1. Using WebSockets to Control IO
This FAQ will describe how to use WebSockets to control the IO lines using Node-RED.
The only nodes required for this tutorial are:
|Inject, for specifying what type of message and the message itself for executing|
|WebSocket is used to establish connections to a WebSocket server. It can be configured to ‘connection to’ which is for establishing a static connection, or ‘listen on’ for only listening to responses
You will find the WebSocket node in both the INPUT and OUTPUT tabs in the palettes available
|Debug, for returning us any messages inside Node-RED itself. Good for debugging and checking messages are sent/returned|
Before proceeding you will need to make a note of the IP address of your device, and also the WebSocket port. Both of which can be found via the web administration page:
- IP Address: This can be found via the Networking page. For accessing the webpage from another location on the network, you will need to use the IP assigned to the network interface you’re using (Eth0 or Eth1).
- WebSocket Port: This can be found via the IO page. At the bottom of the IO page, you can configure the protocols you wish to use and change the port numbers.
1.1. Reading the IO status
With a clean sheet, we’ll start by setting up how to read the current IO status. First make sure you’re on your workspace, by going to the link http://localhost:1880.
We first need to create a WebSocket connection to the BB-400, a starting point for us to continuously monitor any changes. We only need to pass a WebSocket server connection link, the format of the link is ws://172.17.0.1:8989
- You can use the IP address from your Docker network interface, found on your Networking page on the web administration section. This is equivalent to passing the device localhost.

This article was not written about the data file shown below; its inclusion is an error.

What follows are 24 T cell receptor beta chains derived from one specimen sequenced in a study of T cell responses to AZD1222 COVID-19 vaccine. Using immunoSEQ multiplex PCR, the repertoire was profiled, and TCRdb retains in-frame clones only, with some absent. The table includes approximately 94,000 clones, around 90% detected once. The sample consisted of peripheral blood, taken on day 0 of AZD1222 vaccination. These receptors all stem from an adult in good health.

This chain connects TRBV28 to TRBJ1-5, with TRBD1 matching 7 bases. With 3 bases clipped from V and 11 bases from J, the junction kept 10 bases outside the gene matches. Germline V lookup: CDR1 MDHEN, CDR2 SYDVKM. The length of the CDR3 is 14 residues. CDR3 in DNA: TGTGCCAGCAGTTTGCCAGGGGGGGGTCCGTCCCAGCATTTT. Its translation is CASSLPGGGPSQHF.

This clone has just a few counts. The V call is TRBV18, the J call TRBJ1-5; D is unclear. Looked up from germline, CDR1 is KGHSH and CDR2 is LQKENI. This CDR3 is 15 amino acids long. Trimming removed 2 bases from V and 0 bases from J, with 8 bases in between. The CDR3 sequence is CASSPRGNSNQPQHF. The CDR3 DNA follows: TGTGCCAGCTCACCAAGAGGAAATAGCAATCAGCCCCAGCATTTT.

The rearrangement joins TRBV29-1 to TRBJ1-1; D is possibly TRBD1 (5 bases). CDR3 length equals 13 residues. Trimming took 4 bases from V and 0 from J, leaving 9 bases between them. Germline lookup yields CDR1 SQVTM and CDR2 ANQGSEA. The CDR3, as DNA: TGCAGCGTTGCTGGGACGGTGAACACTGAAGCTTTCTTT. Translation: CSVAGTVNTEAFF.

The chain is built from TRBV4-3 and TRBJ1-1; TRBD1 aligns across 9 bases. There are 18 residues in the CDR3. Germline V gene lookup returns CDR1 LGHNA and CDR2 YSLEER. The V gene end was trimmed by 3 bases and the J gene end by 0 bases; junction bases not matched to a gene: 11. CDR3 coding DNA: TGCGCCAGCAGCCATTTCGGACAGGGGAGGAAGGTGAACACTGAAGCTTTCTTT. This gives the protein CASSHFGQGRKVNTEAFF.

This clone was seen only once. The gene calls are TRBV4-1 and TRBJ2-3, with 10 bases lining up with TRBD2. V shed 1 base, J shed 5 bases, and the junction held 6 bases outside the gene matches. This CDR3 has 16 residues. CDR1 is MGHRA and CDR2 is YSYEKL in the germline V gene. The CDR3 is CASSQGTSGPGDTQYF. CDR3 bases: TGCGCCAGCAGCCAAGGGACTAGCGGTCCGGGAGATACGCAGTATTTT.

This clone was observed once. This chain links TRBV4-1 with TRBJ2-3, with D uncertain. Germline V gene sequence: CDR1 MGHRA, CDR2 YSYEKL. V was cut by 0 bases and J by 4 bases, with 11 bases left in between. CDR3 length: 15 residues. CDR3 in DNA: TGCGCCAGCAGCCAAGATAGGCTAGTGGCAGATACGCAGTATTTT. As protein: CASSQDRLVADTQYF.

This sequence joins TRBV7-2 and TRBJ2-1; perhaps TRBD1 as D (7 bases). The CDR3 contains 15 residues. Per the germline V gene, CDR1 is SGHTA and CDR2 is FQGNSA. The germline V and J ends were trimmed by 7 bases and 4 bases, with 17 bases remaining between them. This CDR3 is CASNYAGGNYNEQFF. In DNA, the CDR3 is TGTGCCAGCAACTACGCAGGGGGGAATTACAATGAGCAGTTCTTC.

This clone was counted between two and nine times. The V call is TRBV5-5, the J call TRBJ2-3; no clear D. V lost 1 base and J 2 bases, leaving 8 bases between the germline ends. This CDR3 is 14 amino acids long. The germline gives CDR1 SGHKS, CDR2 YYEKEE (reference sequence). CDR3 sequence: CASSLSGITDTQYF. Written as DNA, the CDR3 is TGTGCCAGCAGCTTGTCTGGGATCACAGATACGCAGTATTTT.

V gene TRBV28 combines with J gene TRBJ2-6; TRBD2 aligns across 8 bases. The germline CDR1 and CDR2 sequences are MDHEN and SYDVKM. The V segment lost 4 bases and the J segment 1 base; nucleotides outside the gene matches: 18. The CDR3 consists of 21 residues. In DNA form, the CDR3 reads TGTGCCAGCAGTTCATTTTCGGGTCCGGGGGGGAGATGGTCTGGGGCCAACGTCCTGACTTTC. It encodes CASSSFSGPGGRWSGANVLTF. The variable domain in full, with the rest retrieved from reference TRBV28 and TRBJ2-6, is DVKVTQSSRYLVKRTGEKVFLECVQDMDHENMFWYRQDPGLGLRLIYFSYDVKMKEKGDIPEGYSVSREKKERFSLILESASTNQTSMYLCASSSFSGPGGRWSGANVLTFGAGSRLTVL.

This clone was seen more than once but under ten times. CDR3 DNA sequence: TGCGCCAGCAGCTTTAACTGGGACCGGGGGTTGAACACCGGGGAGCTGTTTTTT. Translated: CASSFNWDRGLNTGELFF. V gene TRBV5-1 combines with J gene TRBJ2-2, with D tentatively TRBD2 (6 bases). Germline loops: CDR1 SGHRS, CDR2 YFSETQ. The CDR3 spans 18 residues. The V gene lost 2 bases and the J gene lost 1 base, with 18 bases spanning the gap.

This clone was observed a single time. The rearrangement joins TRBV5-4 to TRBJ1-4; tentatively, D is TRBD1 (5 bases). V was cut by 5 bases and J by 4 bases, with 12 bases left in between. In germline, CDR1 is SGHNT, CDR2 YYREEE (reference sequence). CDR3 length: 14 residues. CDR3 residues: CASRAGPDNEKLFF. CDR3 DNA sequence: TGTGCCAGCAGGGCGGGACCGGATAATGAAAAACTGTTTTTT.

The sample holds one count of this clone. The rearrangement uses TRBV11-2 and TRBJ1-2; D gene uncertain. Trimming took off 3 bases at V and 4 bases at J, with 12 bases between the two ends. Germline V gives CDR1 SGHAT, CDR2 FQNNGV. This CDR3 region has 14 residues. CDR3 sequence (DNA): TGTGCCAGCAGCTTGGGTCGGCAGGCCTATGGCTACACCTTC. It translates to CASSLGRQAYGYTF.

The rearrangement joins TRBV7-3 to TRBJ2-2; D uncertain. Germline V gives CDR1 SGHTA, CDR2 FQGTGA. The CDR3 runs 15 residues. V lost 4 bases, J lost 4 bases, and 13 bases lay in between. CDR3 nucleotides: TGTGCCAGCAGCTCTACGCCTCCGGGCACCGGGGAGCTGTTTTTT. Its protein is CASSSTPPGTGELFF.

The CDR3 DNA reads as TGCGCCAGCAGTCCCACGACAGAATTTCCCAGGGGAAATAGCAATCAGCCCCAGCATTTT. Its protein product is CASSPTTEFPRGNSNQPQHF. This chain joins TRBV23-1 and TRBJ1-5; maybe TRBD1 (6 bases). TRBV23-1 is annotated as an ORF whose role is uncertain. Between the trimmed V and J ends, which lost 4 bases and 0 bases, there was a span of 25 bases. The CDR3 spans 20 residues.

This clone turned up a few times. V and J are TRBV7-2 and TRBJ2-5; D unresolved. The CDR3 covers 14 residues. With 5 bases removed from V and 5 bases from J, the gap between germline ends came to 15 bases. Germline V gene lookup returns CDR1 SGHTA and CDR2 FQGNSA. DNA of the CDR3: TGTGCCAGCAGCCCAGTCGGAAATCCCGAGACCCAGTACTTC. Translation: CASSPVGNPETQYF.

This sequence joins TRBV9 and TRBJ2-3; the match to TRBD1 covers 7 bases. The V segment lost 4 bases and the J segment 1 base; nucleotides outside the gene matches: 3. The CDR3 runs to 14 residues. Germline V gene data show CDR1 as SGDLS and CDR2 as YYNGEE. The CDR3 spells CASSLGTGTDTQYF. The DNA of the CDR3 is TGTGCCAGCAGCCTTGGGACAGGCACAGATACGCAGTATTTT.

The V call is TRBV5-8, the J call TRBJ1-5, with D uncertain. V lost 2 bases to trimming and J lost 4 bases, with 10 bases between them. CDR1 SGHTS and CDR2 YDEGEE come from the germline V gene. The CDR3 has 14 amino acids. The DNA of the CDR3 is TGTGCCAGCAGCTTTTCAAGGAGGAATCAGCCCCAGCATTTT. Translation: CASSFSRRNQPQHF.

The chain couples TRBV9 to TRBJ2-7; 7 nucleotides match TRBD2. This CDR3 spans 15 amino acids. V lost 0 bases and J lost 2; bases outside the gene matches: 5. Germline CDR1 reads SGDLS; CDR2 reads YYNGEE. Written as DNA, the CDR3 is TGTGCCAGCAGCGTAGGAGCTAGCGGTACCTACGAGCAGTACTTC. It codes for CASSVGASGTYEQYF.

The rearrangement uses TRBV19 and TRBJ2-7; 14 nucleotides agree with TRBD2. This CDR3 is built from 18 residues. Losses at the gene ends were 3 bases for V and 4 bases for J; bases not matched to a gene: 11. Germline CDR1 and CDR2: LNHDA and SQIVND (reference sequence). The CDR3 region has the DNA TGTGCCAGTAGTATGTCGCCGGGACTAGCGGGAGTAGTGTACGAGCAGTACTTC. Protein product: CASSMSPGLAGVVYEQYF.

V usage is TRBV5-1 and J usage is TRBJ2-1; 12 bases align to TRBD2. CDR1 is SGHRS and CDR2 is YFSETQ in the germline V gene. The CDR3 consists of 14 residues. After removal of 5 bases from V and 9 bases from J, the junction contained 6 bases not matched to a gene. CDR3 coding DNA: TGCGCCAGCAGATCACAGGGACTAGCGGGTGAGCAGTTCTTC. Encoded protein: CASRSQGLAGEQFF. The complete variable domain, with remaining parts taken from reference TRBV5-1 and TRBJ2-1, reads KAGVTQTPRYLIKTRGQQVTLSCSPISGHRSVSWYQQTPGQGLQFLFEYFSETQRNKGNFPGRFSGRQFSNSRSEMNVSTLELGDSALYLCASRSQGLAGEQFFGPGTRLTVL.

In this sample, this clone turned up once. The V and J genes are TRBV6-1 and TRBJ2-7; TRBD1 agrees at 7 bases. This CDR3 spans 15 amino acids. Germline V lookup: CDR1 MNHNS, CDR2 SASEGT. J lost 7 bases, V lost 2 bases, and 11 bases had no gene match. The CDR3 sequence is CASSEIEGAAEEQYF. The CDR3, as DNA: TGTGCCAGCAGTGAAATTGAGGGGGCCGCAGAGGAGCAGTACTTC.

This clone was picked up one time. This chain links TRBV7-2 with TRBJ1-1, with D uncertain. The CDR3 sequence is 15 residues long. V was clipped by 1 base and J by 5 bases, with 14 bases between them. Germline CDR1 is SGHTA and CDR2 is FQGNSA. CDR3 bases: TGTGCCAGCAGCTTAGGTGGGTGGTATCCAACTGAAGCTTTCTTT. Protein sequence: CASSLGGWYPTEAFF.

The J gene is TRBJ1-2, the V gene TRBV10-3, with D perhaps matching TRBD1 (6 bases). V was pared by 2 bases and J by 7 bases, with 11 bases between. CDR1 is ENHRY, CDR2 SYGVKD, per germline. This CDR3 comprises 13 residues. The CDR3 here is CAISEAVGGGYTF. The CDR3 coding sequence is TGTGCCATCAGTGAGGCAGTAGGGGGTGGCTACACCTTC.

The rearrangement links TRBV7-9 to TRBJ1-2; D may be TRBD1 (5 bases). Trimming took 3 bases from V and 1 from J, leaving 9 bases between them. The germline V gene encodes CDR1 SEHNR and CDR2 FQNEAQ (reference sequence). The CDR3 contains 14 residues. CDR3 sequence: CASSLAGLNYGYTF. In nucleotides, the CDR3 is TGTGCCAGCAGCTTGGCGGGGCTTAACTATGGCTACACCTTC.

The WebSocket node can be found in both the inputs and outputs tab in your list of palettes, so please make sure you’re selecting the correct one.
After adding the WebSocket node, we need something to return all the data to. Add a debug node, and connect the right side of your WebSocket node to itP:
You will not be required to change anything inside the debug node. All of your debug information will appear on the right sidebar under the debug tab .
Your WebSocket connection and reading of the IO Status is now complete. the project, and click the button beside the inject node to execute the command . Your messages will appear in the bottom right of Node-RED (in the debug messages tab) in a JSON format, showing you a 0 or 1 for each input/output line.
You can now test that the IO lines are changing by connecting some inputs to the IO lines to use them as inputs in PNP, or even connecting ground to the input when using NPN, and watching the lines toggle. In the next section we’ll talk about toggling some of the output lines. This can be used for testing the toggling and watching the lines switch.
1.2. Toggling the output lines
For toggling the output lines, you will perform steps very similar to reading the output status, in regards to making more WebSocket connections, and instead of an input, we’ll be making it a WebSocket output connection.
First we’ll start by adding 2 inject nodes. One for turning the outputs ON and one for turning the outputs OFF: